Pixel Envy

Written by Nick Heer.

The Streaming Model for Music Doesn’t Work for Artists When They Do Not Earn Live Performance Income

Mark Mulligan is a music industry analyst:

Streaming has been the change agent that turned around 15 years of decline. But it also completely reframed artist income from recorded music. In the old sales model artists would get a large sum of money in a relatively short period of time. Streaming income is more like an annuity, a longer-term return where the music keeps paying long after release. In the old model artists had smaller but high-spending audiences. With streaming they have larger but lower-value audiences.


This model worked fine when live and merch were booming because more than three times as many monetised fans meant three times more opportunity for selling tickets and t-shirts. This of course is the ‘exposure’ argument streaming services are fond of, which works until it does not. Now that live and merch have collapsed, as the trope goes ‘exposure does not pay the rent’. The previously interconnected, interdependent model has become decoupled.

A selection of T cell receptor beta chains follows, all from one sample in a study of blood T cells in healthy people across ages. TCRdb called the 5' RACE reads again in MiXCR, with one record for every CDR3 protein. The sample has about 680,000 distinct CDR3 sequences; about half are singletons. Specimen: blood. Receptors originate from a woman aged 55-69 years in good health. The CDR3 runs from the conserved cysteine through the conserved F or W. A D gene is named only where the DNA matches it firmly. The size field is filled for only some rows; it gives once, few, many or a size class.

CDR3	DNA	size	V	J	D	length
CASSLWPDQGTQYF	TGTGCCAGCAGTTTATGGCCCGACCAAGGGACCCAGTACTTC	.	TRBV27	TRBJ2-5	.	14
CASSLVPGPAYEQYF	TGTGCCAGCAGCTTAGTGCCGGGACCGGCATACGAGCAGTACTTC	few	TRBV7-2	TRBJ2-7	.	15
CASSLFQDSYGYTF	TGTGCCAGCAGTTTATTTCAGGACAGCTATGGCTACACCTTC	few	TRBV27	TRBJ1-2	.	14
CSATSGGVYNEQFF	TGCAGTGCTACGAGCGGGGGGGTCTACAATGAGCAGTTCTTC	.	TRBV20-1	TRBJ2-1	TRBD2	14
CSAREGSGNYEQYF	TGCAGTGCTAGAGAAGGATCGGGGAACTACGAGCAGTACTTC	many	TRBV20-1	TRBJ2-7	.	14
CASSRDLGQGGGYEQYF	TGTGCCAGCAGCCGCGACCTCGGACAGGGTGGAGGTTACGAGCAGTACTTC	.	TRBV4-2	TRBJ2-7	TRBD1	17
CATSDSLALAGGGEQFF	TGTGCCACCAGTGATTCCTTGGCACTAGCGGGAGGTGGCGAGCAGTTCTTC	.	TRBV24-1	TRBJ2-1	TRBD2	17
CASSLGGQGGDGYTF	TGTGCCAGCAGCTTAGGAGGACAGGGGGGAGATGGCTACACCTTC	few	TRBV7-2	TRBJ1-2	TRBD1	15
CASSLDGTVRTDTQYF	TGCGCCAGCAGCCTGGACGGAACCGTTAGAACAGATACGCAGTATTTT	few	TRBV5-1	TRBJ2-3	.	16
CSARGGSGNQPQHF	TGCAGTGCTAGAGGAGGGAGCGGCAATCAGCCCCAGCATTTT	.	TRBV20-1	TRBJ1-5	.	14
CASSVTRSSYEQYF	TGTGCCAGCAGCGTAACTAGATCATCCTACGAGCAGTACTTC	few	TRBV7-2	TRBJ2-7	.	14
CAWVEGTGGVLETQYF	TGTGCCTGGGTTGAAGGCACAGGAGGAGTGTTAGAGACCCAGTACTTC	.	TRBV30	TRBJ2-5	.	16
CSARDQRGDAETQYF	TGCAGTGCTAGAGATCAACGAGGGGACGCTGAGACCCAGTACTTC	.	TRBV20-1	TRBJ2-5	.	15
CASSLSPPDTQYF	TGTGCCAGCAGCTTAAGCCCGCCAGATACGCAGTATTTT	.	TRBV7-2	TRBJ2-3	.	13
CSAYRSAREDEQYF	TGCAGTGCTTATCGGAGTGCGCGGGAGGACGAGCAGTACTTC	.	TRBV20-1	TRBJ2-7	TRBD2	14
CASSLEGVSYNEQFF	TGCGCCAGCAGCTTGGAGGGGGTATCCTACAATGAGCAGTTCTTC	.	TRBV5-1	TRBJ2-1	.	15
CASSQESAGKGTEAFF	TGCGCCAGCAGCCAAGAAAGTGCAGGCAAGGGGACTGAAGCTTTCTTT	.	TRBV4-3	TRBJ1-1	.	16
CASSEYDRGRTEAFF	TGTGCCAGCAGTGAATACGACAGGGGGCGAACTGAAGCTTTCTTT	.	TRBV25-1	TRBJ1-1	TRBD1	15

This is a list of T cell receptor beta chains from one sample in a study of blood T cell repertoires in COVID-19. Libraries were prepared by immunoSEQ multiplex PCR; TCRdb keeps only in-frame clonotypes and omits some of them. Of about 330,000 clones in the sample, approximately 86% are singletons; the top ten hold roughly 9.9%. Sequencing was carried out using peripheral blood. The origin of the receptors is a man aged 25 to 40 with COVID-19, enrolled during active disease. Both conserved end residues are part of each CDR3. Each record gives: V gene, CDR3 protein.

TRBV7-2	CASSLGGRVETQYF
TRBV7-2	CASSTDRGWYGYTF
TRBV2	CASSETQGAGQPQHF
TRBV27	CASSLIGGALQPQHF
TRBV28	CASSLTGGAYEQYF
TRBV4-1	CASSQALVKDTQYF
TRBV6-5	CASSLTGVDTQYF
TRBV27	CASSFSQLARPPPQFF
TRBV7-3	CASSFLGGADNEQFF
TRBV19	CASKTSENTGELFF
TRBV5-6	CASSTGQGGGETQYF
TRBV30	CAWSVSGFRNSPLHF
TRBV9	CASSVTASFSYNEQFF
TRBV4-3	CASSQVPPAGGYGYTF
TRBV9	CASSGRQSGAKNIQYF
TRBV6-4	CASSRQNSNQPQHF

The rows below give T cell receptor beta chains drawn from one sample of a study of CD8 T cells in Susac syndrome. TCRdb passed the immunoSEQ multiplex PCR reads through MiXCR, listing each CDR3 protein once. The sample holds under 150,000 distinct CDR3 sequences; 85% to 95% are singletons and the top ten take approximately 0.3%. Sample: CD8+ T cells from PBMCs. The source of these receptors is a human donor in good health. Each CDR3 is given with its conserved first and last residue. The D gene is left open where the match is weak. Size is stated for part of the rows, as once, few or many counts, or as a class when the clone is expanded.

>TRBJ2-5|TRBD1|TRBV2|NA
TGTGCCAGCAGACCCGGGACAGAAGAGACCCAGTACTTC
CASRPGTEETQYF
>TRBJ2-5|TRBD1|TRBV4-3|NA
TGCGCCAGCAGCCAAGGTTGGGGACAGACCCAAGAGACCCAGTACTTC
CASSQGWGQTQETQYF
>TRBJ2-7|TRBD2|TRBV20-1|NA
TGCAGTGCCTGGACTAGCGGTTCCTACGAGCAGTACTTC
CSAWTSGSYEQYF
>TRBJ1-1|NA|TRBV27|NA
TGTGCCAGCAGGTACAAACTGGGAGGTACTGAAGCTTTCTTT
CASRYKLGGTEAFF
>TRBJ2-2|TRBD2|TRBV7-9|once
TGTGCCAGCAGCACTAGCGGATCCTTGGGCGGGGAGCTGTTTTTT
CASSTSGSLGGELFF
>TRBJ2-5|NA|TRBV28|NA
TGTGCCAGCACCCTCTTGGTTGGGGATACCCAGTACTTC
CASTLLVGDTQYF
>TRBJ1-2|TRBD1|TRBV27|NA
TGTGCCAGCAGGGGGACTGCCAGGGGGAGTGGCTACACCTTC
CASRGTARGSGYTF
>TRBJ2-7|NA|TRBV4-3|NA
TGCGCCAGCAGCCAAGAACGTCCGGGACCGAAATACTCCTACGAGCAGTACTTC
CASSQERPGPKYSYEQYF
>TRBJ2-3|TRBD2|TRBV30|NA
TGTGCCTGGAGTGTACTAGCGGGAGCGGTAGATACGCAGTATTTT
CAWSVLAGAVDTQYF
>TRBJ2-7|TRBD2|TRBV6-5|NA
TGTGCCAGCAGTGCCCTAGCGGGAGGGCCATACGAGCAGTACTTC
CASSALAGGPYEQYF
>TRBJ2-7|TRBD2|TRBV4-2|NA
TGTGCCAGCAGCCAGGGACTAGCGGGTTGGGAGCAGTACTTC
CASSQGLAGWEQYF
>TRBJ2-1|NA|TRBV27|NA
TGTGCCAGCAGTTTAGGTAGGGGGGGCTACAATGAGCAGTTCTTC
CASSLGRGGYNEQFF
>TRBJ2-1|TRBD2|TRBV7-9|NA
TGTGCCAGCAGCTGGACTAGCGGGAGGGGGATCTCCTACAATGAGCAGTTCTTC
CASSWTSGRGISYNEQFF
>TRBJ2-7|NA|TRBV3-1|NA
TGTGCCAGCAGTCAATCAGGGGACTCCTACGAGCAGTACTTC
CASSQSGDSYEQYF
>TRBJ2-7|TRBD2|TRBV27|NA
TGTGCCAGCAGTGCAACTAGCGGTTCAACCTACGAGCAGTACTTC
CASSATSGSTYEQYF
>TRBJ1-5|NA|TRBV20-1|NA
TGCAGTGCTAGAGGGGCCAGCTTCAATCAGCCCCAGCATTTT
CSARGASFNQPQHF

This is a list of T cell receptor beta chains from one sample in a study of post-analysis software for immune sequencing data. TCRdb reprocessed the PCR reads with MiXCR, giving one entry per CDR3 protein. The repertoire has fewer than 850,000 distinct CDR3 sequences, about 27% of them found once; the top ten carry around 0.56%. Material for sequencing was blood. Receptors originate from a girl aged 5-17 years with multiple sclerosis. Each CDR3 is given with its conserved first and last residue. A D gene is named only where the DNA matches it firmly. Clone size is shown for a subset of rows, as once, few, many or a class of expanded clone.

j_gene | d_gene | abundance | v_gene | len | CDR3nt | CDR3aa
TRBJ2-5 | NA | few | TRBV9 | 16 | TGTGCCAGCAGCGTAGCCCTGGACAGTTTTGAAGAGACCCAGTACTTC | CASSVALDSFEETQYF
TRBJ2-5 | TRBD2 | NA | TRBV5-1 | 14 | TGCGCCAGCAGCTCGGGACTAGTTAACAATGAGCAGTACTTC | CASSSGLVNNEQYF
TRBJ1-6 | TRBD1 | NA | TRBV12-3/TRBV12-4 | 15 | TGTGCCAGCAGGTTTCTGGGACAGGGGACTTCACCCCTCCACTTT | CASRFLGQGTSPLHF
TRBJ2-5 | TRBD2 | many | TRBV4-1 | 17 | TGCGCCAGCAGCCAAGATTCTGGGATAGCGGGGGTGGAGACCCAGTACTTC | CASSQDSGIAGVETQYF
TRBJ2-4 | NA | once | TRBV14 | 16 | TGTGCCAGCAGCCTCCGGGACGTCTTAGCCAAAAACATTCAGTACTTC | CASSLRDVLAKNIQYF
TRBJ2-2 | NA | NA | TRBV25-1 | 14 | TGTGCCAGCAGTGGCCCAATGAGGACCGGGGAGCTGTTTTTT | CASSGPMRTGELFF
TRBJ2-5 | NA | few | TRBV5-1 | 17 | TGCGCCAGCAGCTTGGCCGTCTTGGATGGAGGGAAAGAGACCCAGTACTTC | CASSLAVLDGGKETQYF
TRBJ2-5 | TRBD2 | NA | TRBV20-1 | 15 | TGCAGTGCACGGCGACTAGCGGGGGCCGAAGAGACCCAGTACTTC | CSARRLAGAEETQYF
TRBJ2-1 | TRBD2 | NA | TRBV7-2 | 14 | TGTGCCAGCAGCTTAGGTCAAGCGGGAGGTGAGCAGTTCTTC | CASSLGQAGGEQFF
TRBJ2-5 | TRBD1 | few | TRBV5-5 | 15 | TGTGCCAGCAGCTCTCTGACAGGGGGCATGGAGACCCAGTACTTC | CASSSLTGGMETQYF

It is somewhat quaint to consider now that a record or CD that you played a hundred times cost more-or-less the same as one that you listened to once or twice. Both likely paid the artists approximately similar amounts, too.

Even in a streaming music economy, it’s not like your individual payment to your platform of choice is getting split along the ratio of the artists you listen to each month. That would be far too much effort. Instead, as I understand it, the subscription fees all go into one big pot which is divvied up amongst all rights holders relative to the total distribution of streams. Did you listen to nothing but your friend’s album last month? Unless your friend is Megan Thee Stallion or Travis Scott, they probably aren’t getting your $10 subscription fee.

There has never been a better time to support musicians directly. The next Bandcamp fee waiver day is June 5, and many artists sell merch and records on the web. You can still buy albums on iTunes, too, in the way your great aunt told you stories about.